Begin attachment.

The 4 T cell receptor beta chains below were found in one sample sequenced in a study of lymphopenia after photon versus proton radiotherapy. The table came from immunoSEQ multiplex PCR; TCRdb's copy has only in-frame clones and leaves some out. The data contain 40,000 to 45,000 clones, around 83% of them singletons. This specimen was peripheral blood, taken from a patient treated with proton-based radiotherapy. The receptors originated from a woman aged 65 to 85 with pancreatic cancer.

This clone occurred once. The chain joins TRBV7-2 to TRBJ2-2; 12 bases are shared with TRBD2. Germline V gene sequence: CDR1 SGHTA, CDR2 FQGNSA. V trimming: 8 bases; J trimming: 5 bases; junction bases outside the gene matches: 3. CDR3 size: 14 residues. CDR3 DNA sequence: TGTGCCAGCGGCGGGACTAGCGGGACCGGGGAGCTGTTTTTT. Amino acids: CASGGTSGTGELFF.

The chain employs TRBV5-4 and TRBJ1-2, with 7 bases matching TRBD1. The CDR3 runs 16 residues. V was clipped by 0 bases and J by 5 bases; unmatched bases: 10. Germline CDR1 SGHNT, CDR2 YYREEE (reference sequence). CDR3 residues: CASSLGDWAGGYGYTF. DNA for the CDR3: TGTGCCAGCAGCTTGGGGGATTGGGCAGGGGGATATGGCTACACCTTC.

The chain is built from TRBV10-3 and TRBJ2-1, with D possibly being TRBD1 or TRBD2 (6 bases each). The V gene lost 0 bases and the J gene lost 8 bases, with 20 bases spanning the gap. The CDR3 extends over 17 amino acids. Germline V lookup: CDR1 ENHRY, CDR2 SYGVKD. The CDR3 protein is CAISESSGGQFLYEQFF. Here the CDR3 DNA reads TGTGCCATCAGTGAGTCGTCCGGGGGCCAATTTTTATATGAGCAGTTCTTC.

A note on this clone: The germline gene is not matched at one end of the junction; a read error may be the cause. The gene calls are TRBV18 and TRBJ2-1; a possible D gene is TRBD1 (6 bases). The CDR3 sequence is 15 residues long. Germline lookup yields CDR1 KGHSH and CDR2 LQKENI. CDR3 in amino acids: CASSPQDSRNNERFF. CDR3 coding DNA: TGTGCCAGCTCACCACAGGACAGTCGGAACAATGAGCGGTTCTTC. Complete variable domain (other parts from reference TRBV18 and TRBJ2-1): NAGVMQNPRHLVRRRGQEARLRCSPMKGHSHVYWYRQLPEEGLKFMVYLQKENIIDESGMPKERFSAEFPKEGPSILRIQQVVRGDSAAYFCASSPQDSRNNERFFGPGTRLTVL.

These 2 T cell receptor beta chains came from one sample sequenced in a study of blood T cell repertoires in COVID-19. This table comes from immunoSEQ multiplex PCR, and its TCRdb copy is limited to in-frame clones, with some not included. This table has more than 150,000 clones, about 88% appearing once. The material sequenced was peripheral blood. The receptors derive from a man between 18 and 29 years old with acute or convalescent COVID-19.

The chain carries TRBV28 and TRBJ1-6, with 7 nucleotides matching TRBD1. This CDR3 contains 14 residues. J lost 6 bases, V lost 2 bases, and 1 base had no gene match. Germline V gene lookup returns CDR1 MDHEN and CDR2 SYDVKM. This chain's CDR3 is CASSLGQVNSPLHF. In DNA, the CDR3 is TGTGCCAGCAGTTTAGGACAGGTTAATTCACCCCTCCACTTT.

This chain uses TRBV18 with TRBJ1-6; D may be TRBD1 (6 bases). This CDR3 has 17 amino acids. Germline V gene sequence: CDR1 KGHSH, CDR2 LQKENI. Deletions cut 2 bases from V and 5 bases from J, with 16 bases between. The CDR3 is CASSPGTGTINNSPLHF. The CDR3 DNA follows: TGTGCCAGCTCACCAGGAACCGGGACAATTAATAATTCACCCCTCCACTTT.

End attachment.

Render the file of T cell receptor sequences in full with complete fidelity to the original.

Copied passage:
The 4 T cell receptor beta chains below were found in one sample sequenced in a study of lymphopenia after photon versus proton radiotherapy. The table came from immunoSEQ multiplex PCR; TCRdb's copy has only in-frame clones and leaves some out. The data contain 40,000 to 45,000 clones, around 83% of them singletons. This specimen was peripheral blood, taken from a patient treated with proton-based radiotherapy. The receptors originated from a woman aged 65 to 85 with pancreatic cancer.

This clone occurred once. The chain joins TRBV7-2 to TRBJ2-2; 12 bases are shared with TRBD2. Germline V gene sequence: CDR1 SGHTA, CDR2 FQGNSA. V trimming: 8 bases; J trimming: 5 bases; junction bases outside the gene matches: 3. CDR3 size: 14 residues. CDR3 DNA sequence: TGTGCCAGCGGCGGGACTAGCGGGACCGGGGAGCTGTTTTTT. Amino acids: CASGGTSGTGELFF.

The chain employs TRBV5-4 and TRBJ1-2, with 7 bases matching TRBD1. The CDR3 runs 16 residues. V was clipped by 0 bases and J by 5 bases; unmatched bases: 10. Germline CDR1 SGHNT, CDR2 YYREEE (reference sequence). CDR3 residues: CASSLGDWAGGYGYTF. DNA for the CDR3: TGTGCCAGCAGCTTGGGGGATTGGGCAGGGGGATATGGCTACACCTTC.

The chain is built from TRBV10-3 and TRBJ2-1, with D possibly being TRBD1 or TRBD2 (6 bases each). The V gene lost 0 bases and the J gene lost 8 bases, with 20 bases spanning the gap. The CDR3 extends over 17 amino acids. Germline V lookup: CDR1 ENHRY, CDR2 SYGVKD. The CDR3 protein is CAISESSGGQFLYEQFF. Here the CDR3 DNA reads TGTGCCATCAGTGAGTCGTCCGGGGGCCAATTTTTATATGAGCAGTTCTTC.

A note on this clone: The germline gene is not matched at one end of the junction; a read error may be the cause. The gene calls are TRBV18 and TRBJ2-1; a possible D gene is TRBD1 (6 bases). The CDR3 sequence is 15 residues long. Germline lookup yields CDR1 KGHSH and CDR2 LQKENI. CDR3 in amino acids: CASSPQDSRNNERFF. CDR3 coding DNA: TGTGCCAGCTCACCACAGGACAGTCGGAACAATGAGCGGTTCTTC. Complete variable domain (other parts from reference TRBV18 and TRBJ2-1): NAGVMQNPRHLVRRRGQEARLRCSPMKGHSHVYWYRQLPEEGLKFMVYLQKENIIDESGMPKERFSAEFPKEGPSILRIQQVVRGDSAAYFCASSPQDSRNNERFFGPGTRLTVL.

These 2 T cell receptor beta chains came from one sample sequenced in a study of blood T cell repertoires in COVID-19. This table comes from immunoSEQ multiplex PCR, and its TCRdb copy is limited to in-frame clones, with some not included. This table has more than 150,000 clones, about 88% appearing once. The material sequenced was peripheral blood. The receptors derive from a man between 18 and 29 years old with acute or convalescent COVID-19.

The chain carries TRBV28 and TRBJ1-6, with 7 nucleotides matching TRBD1. This CDR3 contains 14 residues. J lost 6 bases, V lost 2 bases, and 1 base had no gene match. Germline V gene lookup returns CDR1 MDHEN and CDR2 SYDVKM. This chain's CDR3 is CASSLGQVNSPLHF. In DNA, the CDR3 is TGTGCCAGCAGTTTAGGACAGGTTAATTCACCCCTCCACTTT.

This chain uses TRBV18 with TRBJ1-6; D may be TRBD1 (6 bases). This CDR3 has 17 amino acids. Germline V gene sequence: CDR1 KGHSH, CDR2 LQKENI. Deletions cut 2 bases from V and 5 bases from J, with 16 bases between. The CDR3 is CASSPGTGTINNSPLHF. The CDR3 DNA follows: TGTGCCAGCTCACCAGGAACCGGGACAATTAATAATTCACCCCTCCACTTT.